No, they aren’t working in a factory with poor air quality or in a mine without proper safety checks. However, colleges and universities—intentionally or not—are taking advantage of these workers.

Many adjuncts do not receive the resources to survive, much less thrive, professionally or personally.

Professionally, adjuncts may receive their contracts late allowing little time to prepare for class. They may not have offices on campus to hold office hours. They may have no access to administrative support. They receive little by way of professional development. One of the first steps that I took upon becoming the director of our teaching center was to invite adjuncts to our teaching effectiveness symposium. It was a small step, but an important one. We must do better to help our adjunct instructors deliver the best education possible.

Personally, adjuncts are forced to cobble together a series of contracts from several nearby institutions. This turns them into road warriors running between campuses trying to cover as many classes as possible. They receive a couple of thousand dollars per class with no benefits. With the decline of full-time teaching positions, many have little prospect for full-time work and may ultimately be forced out of higher education.

Added to something, typically in an auxiliary way.

I’m normally loath to use a word’s definition to make a point and usually do not allow my students to do so either. I am making an exception in this case because it is so clear. The adjective adjunct means something that is added typically in an auxiliary way. Adjunct instructors can play a powerful role in higher education as supplements. Whether a CEO coming to a business school to teach a leadership class or an engineer teaching about a particular new technique, adjuncts can provide additional expertise as a supplement to the instructional faculty. However, adjuncts should not be used a replacement for the faculty.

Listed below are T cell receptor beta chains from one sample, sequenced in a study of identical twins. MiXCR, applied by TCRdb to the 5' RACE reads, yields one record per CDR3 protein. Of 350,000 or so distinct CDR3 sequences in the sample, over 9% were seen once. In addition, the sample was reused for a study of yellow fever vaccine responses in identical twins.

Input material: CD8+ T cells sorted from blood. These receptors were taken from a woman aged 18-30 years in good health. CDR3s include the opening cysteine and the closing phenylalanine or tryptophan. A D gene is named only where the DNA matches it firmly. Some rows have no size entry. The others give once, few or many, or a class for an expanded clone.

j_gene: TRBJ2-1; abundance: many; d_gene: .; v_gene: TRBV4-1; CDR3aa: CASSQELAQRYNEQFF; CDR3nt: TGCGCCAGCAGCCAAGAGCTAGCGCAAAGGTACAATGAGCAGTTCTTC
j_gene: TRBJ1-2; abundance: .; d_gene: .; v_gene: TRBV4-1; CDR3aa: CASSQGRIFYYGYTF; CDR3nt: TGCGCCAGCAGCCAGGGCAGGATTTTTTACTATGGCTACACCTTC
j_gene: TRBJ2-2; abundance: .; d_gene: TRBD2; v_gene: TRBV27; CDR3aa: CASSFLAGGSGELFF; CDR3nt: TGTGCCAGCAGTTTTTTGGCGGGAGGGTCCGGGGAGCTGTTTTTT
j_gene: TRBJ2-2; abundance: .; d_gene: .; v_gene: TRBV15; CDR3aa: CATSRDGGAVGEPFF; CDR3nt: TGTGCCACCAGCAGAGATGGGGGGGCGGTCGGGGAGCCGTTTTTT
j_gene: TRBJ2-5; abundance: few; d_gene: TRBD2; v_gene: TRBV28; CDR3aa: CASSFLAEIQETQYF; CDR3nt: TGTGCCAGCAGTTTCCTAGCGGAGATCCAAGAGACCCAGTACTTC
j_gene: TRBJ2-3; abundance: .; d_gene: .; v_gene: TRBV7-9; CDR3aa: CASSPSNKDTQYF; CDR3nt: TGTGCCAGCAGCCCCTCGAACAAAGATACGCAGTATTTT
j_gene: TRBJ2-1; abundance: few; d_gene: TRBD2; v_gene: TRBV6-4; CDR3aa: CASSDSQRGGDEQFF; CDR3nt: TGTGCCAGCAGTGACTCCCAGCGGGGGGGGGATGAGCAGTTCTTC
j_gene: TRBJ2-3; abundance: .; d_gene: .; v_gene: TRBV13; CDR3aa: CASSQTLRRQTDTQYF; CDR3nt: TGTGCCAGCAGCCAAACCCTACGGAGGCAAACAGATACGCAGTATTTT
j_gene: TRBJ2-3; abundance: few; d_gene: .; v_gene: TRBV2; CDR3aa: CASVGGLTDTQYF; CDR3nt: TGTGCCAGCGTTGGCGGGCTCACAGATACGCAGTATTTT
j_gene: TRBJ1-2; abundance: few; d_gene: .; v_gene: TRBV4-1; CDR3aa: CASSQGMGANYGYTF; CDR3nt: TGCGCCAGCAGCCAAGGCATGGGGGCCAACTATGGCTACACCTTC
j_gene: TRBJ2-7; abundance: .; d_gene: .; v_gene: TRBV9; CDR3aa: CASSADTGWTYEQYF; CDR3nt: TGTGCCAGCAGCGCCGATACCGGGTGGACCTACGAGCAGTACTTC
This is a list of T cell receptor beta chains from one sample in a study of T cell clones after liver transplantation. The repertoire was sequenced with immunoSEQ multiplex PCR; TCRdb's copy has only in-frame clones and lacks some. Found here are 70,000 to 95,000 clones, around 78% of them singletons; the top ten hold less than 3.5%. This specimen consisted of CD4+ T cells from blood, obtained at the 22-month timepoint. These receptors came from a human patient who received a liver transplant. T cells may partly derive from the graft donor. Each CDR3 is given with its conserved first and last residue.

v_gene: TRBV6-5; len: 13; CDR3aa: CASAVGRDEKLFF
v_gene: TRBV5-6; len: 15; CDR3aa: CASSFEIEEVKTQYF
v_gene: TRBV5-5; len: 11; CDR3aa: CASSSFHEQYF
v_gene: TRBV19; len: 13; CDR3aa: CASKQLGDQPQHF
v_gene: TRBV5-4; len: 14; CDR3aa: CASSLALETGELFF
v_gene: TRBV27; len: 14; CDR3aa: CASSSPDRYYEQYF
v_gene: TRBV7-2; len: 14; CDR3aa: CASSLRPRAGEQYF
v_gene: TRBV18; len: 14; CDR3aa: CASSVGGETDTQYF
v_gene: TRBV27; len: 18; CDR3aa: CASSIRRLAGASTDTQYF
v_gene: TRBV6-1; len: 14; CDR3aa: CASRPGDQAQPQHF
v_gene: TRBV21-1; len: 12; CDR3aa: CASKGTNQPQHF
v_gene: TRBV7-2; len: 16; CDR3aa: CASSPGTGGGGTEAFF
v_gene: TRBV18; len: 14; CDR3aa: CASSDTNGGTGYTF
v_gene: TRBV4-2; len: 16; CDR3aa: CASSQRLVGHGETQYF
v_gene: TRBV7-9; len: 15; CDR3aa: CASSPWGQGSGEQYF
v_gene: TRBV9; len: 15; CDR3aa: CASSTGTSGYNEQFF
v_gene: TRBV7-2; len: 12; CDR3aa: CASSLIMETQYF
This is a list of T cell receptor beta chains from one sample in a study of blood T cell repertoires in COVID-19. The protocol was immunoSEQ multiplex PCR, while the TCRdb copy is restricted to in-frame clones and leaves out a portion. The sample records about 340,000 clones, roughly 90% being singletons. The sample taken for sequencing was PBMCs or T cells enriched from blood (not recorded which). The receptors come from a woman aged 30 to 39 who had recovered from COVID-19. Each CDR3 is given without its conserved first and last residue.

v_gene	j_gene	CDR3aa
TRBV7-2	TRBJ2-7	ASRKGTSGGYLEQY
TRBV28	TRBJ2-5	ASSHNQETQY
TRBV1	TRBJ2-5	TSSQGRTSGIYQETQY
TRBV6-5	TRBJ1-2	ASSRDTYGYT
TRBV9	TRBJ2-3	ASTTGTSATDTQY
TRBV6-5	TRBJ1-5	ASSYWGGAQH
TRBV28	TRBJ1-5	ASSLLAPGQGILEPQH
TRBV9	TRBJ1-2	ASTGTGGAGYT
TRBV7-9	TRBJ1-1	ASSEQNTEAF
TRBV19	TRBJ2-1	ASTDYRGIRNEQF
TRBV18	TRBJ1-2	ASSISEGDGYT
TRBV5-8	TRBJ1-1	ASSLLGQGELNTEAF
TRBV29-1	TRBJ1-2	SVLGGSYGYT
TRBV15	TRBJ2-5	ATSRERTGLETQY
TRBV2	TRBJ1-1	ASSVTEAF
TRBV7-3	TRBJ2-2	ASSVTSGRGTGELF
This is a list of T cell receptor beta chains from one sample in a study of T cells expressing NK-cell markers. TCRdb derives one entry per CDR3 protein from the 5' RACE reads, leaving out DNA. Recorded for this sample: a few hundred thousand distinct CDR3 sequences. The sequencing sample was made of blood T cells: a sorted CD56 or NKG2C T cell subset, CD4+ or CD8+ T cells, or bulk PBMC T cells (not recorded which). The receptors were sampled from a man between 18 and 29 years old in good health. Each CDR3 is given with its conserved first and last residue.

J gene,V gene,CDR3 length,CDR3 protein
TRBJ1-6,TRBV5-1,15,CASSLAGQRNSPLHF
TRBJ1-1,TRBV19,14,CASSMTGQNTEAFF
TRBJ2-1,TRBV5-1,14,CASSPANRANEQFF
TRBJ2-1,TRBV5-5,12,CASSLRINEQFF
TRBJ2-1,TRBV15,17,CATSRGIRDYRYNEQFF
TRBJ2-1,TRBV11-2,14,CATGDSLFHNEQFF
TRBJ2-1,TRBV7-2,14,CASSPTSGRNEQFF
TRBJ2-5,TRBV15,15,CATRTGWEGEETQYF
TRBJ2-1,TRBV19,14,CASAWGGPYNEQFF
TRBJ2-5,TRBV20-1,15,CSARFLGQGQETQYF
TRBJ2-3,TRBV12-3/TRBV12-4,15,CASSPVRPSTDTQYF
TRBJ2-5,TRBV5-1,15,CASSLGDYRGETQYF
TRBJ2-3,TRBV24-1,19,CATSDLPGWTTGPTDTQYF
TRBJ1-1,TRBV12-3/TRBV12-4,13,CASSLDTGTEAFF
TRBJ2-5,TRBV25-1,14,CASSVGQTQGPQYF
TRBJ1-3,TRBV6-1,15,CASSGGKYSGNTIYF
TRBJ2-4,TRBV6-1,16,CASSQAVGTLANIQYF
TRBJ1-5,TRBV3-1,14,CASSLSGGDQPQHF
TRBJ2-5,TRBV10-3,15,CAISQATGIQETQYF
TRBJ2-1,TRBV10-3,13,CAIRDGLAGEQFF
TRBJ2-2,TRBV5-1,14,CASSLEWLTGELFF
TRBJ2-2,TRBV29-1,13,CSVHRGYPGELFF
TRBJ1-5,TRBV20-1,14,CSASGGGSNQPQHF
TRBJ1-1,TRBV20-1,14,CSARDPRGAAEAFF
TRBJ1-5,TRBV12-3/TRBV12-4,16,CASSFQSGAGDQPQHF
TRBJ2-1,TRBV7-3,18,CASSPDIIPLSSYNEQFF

I take vitamins as a supplement to my diet. This helps me in areas where I may be deficient and to improve my overall health. I couldn’t stop eating and just take vitamins. This doesn’t mean the vitamins are bad for me or my health. I just can’t use them to replace something that is central to my health- a well-balanced diet.

The way higher education uses adjuncts today is wrong. Not only are we ignoring a well-balanced approach to faculty and instruction, but we aren’t treating our adjuncts with the respect and dignity they deserve.

As you grill your hamburgers today and celebrate the end of summer on this Labor Day, take a moment to consider the plight of the adjunct.